# Heat of 40K decay

1. Apr 28, 2013

### Hypatio

The radioisotope 40K decays either by electron capture (~10% of the time), releasing about 1.31 MeV, or by beta decay (90% of the time), releasing about 1.51 MeV. Thus the mean heat released is about 1.33 MeV per decay.

There are 1.5x10^25 40K atoms in 1 kilogram. Therefore the energy which could be released from complete decay of 1 kg is $$\phi$$=3.2x10^12 Joules.

The half-life of 40K is T=1.277x10^9 years, or 4.027x10^16 sec.

Therefore, we can calculate the heat produced (W/kg) from the decay of 1 kg of 40K atoms as:

$$=\phi\exp(-tln(2)/T)\frac{ln(2)}{T}=\phi\frac{ln(2)}{T}$$

I calculate 5.53x10^-5 W/kg, but numerous sources which I would otherwise consider authoritative give values which are closer to 3x10^-5 W/kg. I don't understand why our values are so different. I have calculated the heat released from many other radioisotopes (e.g. 235U, 232Th, etc.) without problems.

Am I correct, or where have I gone wrong?

2. Apr 28, 2013

### Staff: Mentor

This looks like the mean energy released. A significant fraction is released as neutrinos, which do not heat the material unless you happen to be in a neutron star or similar environments.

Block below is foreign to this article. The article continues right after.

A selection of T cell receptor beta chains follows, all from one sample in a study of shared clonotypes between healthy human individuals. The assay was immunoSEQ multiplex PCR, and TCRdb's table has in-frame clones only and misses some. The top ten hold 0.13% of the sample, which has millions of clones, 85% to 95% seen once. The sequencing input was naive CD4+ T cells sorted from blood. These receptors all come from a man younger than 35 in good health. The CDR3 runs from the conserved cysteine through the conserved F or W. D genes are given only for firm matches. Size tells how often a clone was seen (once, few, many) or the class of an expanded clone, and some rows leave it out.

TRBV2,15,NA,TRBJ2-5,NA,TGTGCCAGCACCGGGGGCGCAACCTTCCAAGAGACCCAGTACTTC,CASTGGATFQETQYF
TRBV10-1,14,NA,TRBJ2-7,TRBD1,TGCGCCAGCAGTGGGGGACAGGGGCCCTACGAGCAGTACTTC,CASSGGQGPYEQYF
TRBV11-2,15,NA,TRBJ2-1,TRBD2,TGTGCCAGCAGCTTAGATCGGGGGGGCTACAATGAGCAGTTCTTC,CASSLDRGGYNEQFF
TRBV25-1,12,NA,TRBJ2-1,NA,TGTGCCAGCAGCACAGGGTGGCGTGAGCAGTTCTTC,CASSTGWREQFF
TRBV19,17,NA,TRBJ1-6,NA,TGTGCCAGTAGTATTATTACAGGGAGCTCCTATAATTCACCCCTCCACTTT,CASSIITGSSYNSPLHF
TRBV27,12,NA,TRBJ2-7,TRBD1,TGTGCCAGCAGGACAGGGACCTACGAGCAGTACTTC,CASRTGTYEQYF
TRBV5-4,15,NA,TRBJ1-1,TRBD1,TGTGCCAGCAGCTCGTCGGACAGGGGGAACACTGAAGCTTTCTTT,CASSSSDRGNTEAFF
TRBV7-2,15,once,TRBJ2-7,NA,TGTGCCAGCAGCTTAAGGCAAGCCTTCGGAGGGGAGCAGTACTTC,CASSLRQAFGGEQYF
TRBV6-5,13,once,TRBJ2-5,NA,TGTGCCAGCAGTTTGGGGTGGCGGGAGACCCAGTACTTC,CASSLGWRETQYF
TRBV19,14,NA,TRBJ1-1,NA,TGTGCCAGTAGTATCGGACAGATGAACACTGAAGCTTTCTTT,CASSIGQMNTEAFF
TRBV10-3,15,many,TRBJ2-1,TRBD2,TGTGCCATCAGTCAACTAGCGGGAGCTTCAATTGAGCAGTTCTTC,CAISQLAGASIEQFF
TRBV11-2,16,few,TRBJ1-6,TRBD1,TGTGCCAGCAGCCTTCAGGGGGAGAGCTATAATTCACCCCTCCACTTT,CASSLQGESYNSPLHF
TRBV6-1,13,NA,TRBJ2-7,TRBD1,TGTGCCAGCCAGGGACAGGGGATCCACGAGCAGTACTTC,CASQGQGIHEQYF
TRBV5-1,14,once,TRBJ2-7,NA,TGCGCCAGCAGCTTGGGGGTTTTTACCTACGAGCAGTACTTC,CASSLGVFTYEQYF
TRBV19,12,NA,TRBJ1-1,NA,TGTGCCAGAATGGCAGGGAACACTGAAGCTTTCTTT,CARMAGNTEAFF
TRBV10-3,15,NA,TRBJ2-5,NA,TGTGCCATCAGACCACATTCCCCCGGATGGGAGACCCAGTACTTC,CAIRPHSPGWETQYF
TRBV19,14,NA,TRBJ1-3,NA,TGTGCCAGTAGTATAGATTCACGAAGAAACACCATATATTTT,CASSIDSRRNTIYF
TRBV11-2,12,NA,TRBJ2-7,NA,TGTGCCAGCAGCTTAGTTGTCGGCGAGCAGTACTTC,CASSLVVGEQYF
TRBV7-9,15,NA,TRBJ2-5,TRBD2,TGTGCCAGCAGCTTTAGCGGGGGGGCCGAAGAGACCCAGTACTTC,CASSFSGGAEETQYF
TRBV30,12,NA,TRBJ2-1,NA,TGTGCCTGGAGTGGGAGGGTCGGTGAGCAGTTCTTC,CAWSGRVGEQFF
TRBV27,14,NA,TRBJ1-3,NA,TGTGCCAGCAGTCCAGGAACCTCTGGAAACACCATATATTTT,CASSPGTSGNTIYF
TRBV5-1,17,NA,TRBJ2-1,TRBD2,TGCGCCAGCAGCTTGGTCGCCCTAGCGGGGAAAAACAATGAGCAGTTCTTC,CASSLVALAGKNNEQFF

3. Apr 28, 2013

### Hypatio

ok well the equations for 40K decay are

40K ---> 40Ca + e- + n + 1.31 MeV
40K+ e- ---> 40Ar + v + 1.51 MeV

where e- is an electron, n is an electron anti-neutrino, and v is an electron neutrino.

So if the energy indicated doesn't give you the heat, how do you calculate it?

4. Apr 28, 2013

### Staff: Mentor

You need the fraction of the energy which is released as neutrinos. For electron capture, this is nearly the whole energy. In the beta decay, electron and neutrino (not a neutron) share the released energy. The kinetic energy of the nucleus should be negligible here.
The positron annihilates afterwards, producing two gamma rays. If they get absorbed, they give additional 1.022 MeV.